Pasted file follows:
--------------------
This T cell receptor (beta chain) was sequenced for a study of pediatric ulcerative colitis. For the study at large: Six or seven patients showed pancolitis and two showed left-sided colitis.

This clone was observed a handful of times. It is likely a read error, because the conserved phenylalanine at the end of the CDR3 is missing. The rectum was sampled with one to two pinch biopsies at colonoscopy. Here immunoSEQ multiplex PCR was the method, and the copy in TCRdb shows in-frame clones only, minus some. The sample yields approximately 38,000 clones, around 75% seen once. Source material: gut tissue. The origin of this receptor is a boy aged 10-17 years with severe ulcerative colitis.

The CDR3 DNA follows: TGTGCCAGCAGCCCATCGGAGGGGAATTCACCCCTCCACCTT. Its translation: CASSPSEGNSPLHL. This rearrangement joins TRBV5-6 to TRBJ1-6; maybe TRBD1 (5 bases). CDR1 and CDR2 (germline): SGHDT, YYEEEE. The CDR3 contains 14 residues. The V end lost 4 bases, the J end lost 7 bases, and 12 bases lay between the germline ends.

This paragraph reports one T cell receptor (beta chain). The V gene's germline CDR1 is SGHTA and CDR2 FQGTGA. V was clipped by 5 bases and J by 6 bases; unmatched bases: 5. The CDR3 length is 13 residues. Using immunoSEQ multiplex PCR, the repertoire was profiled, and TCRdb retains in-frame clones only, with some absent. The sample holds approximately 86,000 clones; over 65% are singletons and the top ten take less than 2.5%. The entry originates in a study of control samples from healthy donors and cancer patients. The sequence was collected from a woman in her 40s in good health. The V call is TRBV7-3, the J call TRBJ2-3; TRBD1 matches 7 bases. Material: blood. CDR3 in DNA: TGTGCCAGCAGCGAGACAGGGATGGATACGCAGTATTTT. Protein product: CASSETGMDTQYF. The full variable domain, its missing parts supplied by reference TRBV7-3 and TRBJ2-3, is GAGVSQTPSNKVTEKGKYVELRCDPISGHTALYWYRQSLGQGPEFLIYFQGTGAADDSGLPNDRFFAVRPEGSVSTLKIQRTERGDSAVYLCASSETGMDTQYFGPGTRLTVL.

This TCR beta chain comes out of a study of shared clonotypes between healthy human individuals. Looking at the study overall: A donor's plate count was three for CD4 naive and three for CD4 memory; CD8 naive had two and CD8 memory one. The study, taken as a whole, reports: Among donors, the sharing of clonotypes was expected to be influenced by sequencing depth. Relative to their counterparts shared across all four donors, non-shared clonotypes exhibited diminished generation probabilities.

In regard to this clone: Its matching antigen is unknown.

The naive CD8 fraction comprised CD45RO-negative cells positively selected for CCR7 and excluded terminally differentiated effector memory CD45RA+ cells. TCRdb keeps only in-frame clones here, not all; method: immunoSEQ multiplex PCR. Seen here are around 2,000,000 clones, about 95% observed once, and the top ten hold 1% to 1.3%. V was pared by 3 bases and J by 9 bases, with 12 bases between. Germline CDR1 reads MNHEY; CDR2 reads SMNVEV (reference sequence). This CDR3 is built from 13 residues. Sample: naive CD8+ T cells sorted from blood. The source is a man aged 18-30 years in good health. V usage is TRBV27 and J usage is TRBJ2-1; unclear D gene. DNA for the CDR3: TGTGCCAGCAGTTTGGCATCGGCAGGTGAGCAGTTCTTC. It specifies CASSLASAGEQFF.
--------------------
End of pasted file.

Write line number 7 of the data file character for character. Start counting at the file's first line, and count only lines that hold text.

The naive CD8 fraction comprised CD45RO-negative cells positively selected for CCR7 and excluded terminally differentiated effector memory CD45RA+ cells. TCRdb keeps only in-frame clones here, not all; method: immunoSEQ multiplex PCR. Seen here are around 2,000,000 clones, about 95% observed once, and the top ten hold 1% to 1.3%. V was pared by 3 bases and J by 9 bases, with 12 bases between. Germline CDR1 reads MNHEY; CDR2 reads SMNVEV (reference sequence). This CDR3 is built from 13 residues. Sample: naive CD8+ T cells sorted from blood. The source is a man aged 18-30 years in good health. V usage is TRBV27 and J usage is TRBJ2-1; unclear D gene. DNA for the CDR3: TGTGCCAGCAGTTTGGCATCGGCAGGTGAGCAGTTCTTC. It specifies CASSLASAGEQFF.